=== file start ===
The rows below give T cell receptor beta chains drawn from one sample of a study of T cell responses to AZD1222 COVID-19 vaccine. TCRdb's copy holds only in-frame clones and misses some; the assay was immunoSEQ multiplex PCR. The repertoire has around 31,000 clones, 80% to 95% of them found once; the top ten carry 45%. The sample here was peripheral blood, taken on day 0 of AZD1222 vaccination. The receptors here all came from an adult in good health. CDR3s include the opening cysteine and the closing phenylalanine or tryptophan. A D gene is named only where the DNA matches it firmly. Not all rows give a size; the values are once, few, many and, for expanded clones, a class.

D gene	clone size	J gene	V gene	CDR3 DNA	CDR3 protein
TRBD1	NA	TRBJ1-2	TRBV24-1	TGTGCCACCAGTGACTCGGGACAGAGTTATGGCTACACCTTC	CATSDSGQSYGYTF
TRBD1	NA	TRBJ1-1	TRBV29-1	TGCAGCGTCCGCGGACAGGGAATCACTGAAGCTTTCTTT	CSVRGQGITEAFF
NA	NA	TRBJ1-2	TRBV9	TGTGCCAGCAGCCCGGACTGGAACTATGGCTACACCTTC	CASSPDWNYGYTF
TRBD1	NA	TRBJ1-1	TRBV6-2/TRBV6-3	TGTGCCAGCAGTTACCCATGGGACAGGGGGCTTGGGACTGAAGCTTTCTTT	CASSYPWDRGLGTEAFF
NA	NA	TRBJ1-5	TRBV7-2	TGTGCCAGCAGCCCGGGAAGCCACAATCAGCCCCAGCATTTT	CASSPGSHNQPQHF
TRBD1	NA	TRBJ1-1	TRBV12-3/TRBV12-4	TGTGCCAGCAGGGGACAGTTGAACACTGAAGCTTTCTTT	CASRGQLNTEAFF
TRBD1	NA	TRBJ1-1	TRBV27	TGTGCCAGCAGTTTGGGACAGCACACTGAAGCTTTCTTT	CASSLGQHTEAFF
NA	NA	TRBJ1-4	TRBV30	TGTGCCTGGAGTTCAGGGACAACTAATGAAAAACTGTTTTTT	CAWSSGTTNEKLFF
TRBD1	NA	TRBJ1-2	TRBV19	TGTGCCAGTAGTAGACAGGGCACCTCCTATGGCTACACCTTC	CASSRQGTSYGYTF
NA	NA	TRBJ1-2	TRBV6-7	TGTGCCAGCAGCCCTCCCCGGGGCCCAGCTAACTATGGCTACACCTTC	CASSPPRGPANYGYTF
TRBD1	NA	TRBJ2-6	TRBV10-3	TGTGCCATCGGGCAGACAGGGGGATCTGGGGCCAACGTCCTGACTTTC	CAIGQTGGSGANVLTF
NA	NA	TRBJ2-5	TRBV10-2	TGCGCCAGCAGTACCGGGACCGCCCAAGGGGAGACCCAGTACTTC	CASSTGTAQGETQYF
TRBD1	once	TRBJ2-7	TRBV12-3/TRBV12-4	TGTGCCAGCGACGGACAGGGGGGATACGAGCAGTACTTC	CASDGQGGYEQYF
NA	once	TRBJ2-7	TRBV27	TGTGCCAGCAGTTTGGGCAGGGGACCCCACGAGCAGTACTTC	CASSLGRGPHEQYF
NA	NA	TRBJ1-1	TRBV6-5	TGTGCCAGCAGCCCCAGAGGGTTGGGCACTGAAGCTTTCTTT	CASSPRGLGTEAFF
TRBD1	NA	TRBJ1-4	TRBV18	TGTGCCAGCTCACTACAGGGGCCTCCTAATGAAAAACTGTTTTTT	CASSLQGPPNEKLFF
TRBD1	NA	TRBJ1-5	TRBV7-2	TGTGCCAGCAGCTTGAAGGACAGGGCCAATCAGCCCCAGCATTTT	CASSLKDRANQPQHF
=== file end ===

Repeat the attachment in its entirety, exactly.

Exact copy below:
The rows below give T cell receptor beta chains drawn from one sample of a study of T cell responses to AZD1222 COVID-19 vaccine. TCRdb's copy holds only in-frame clones and misses some; the assay was immunoSEQ multiplex PCR. The repertoire has around 31,000 clones, 80% to 95% of them found once; the top ten carry 45%. The sample here was peripheral blood, taken on day 0 of AZD1222 vaccination. The receptors here all came from an adult in good health. CDR3s include the opening cysteine and the closing phenylalanine or tryptophan. A D gene is named only where the DNA matches it firmly. Not all rows give a size; the values are once, few, many and, for expanded clones, a class.

D gene	clone size	J gene	V gene	CDR3 DNA	CDR3 protein
TRBD1	NA	TRBJ1-2	TRBV24-1	TGTGCCACCAGTGACTCGGGACAGAGTTATGGCTACACCTTC	CATSDSGQSYGYTF
TRBD1	NA	TRBJ1-1	TRBV29-1	TGCAGCGTCCGCGGACAGGGAATCACTGAAGCTTTCTTT	CSVRGQGITEAFF
NA	NA	TRBJ1-2	TRBV9	TGTGCCAGCAGCCCGGACTGGAACTATGGCTACACCTTC	CASSPDWNYGYTF
TRBD1	NA	TRBJ1-1	TRBV6-2/TRBV6-3	TGTGCCAGCAGTTACCCATGGGACAGGGGGCTTGGGACTGAAGCTTTCTTT	CASSYPWDRGLGTEAFF
NA	NA	TRBJ1-5	TRBV7-2	TGTGCCAGCAGCCCGGGAAGCCACAATCAGCCCCAGCATTTT	CASSPGSHNQPQHF
TRBD1	NA	TRBJ1-1	TRBV12-3/TRBV12-4	TGTGCCAGCAGGGGACAGTTGAACACTGAAGCTTTCTTT	CASRGQLNTEAFF
TRBD1	NA	TRBJ1-1	TRBV27	TGTGCCAGCAGTTTGGGACAGCACACTGAAGCTTTCTTT	CASSLGQHTEAFF
NA	NA	TRBJ1-4	TRBV30	TGTGCCTGGAGTTCAGGGACAACTAATGAAAAACTGTTTTTT	CAWSSGTTNEKLFF
TRBD1	NA	TRBJ1-2	TRBV19	TGTGCCAGTAGTAGACAGGGCACCTCCTATGGCTACACCTTC	CASSRQGTSYGYTF
NA	NA	TRBJ1-2	TRBV6-7	TGTGCCAGCAGCCCTCCCCGGGGCCCAGCTAACTATGGCTACACCTTC	CASSPPRGPANYGYTF
TRBD1	NA	TRBJ2-6	TRBV10-3	TGTGCCATCGGGCAGACAGGGGGATCTGGGGCCAACGTCCTGACTTTC	CAIGQTGGSGANVLTF
NA	NA	TRBJ2-5	TRBV10-2	TGCGCCAGCAGTACCGGGACCGCCCAAGGGGAGACCCAGTACTTC	CASSTGTAQGETQYF
TRBD1	once	TRBJ2-7	TRBV12-3/TRBV12-4	TGTGCCAGCGACGGACAGGGGGGATACGAGCAGTACTTC	CASDGQGGYEQYF
NA	once	TRBJ2-7	TRBV27	TGTGCCAGCAGTTTGGGCAGGGGACCCCACGAGCAGTACTTC	CASSLGRGPHEQYF
NA	NA	TRBJ1-1	TRBV6-5	TGTGCCAGCAGCCCCAGAGGGTTGGGCACTGAAGCTTTCTTT	CASSPRGLGTEAFF
TRBD1	NA	TRBJ1-4	TRBV18	TGTGCCAGCTCACTACAGGGGCCTCCTAATGAAAAACTGTTTTTT	CASSLQGPPNEKLFF
TRBD1	NA	TRBJ1-5	TRBV7-2	TGTGCCAGCAGCTTGAAGGACAGGGCCAATCAGCCCCAGCATTTT	CASSLKDRANQPQHF